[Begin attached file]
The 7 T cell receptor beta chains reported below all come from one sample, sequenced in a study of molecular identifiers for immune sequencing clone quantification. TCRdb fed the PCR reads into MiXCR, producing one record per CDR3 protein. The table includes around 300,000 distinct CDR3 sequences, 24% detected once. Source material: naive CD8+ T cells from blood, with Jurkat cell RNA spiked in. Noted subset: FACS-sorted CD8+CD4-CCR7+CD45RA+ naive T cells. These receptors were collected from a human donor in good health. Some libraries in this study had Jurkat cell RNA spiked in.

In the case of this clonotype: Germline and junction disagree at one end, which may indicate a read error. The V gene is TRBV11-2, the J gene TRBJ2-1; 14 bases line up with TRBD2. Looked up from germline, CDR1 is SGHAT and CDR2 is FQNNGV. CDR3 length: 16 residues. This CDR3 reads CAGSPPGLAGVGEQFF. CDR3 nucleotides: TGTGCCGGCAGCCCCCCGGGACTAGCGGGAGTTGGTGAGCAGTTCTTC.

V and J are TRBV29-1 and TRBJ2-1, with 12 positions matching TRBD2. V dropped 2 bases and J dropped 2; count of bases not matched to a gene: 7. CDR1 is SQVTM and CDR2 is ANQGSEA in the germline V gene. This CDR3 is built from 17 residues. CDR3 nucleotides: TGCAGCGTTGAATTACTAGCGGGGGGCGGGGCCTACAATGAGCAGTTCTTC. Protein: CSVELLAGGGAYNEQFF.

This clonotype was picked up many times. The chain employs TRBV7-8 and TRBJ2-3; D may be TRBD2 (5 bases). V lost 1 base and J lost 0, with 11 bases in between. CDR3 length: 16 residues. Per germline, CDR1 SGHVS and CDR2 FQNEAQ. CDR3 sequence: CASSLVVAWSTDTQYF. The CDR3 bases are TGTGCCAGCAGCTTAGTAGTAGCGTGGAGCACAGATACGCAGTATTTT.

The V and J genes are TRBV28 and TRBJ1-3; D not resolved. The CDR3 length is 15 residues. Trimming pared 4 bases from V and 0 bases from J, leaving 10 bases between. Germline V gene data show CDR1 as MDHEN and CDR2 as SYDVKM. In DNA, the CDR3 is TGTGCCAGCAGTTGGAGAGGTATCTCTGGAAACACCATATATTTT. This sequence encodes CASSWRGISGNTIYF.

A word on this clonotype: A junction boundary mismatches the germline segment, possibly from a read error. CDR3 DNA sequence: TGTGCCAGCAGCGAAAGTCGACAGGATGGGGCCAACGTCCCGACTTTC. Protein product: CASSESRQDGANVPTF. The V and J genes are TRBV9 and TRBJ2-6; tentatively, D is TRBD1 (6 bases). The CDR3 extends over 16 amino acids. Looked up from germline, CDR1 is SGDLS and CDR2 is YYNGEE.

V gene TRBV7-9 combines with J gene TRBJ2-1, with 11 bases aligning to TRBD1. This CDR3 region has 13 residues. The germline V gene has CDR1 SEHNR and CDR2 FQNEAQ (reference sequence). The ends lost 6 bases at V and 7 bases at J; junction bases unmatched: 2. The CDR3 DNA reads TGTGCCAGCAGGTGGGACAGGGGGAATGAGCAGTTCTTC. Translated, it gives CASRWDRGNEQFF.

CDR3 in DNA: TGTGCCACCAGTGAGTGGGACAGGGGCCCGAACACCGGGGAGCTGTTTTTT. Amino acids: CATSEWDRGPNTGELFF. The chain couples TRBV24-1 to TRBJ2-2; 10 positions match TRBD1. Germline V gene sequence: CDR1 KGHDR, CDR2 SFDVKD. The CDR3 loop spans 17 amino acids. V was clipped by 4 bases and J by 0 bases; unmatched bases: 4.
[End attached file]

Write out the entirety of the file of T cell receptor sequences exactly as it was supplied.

The 7 T cell receptor beta chains reported below all come from one sample, sequenced in a study of molecular identifiers for immune sequencing clone quantification. TCRdb fed the PCR reads into MiXCR, producing one record per CDR3 protein. The table includes around 300,000 distinct CDR3 sequences, 24% detected once. Source material: naive CD8+ T cells from blood, with Jurkat cell RNA spiked in. Noted subset: FACS-sorted CD8+CD4-CCR7+CD45RA+ naive T cells. These receptors were collected from a human donor in good health. Some libraries in this study had Jurkat cell RNA spiked in.

In the case of this clonotype: Germline and junction disagree at one end, which may indicate a read error. The V gene is TRBV11-2, the J gene TRBJ2-1; 14 bases line up with TRBD2. Looked up from germline, CDR1 is SGHAT and CDR2 is FQNNGV. CDR3 length: 16 residues. This CDR3 reads CAGSPPGLAGVGEQFF. CDR3 nucleotides: TGTGCCGGCAGCCCCCCGGGACTAGCGGGAGTTGGTGAGCAGTTCTTC.

V and J are TRBV29-1 and TRBJ2-1, with 12 positions matching TRBD2. V dropped 2 bases and J dropped 2; count of bases not matched to a gene: 7. CDR1 is SQVTM and CDR2 is ANQGSEA in the germline V gene. This CDR3 is built from 17 residues. CDR3 nucleotides: TGCAGCGTTGAATTACTAGCGGGGGGCGGGGCCTACAATGAGCAGTTCTTC. Protein: CSVELLAGGGAYNEQFF.

This clonotype was picked up many times. The chain employs TRBV7-8 and TRBJ2-3; D may be TRBD2 (5 bases). V lost 1 base and J lost 0, with 11 bases in between. CDR3 length: 16 residues. Per germline, CDR1 SGHVS and CDR2 FQNEAQ. CDR3 sequence: CASSLVVAWSTDTQYF. The CDR3 bases are TGTGCCAGCAGCTTAGTAGTAGCGTGGAGCACAGATACGCAGTATTTT.

The V and J genes are TRBV28 and TRBJ1-3; D not resolved. The CDR3 length is 15 residues. Trimming pared 4 bases from V and 0 bases from J, leaving 10 bases between. Germline V gene data show CDR1 as MDHEN and CDR2 as SYDVKM. In DNA, the CDR3 is TGTGCCAGCAGTTGGAGAGGTATCTCTGGAAACACCATATATTTT. This sequence encodes CASSWRGISGNTIYF.

A word on this clonotype: A junction boundary mismatches the germline segment, possibly from a read error. CDR3 DNA sequence: TGTGCCAGCAGCGAAAGTCGACAGGATGGGGCCAACGTCCCGACTTTC. Protein product: CASSESRQDGANVPTF. The V and J genes are TRBV9 and TRBJ2-6; tentatively, D is TRBD1 (6 bases). The CDR3 extends over 16 amino acids. Looked up from germline, CDR1 is SGDLS and CDR2 is YYNGEE.

V gene TRBV7-9 combines with J gene TRBJ2-1, with 11 bases aligning to TRBD1. This CDR3 region has 13 residues. The germline V gene has CDR1 SEHNR and CDR2 FQNEAQ (reference sequence). The ends lost 6 bases at V and 7 bases at J; junction bases unmatched: 2. The CDR3 DNA reads TGTGCCAGCAGGTGGGACAGGGGGAATGAGCAGTTCTTC. Translated, it gives CASRWDRGNEQFF.

CDR3 in DNA: TGTGCCACCAGTGAGTGGGACAGGGGCCCGAACACCGGGGAGCTGTTTTTT. Amino acids: CATSEWDRGPNTGELFF. The chain couples TRBV24-1 to TRBJ2-2; 10 positions match TRBD1. Germline V gene sequence: CDR1 KGHDR, CDR2 SFDVKD. The CDR3 loop spans 17 amino acids. V was clipped by 4 bases and J by 0 bases; unmatched bases: 4.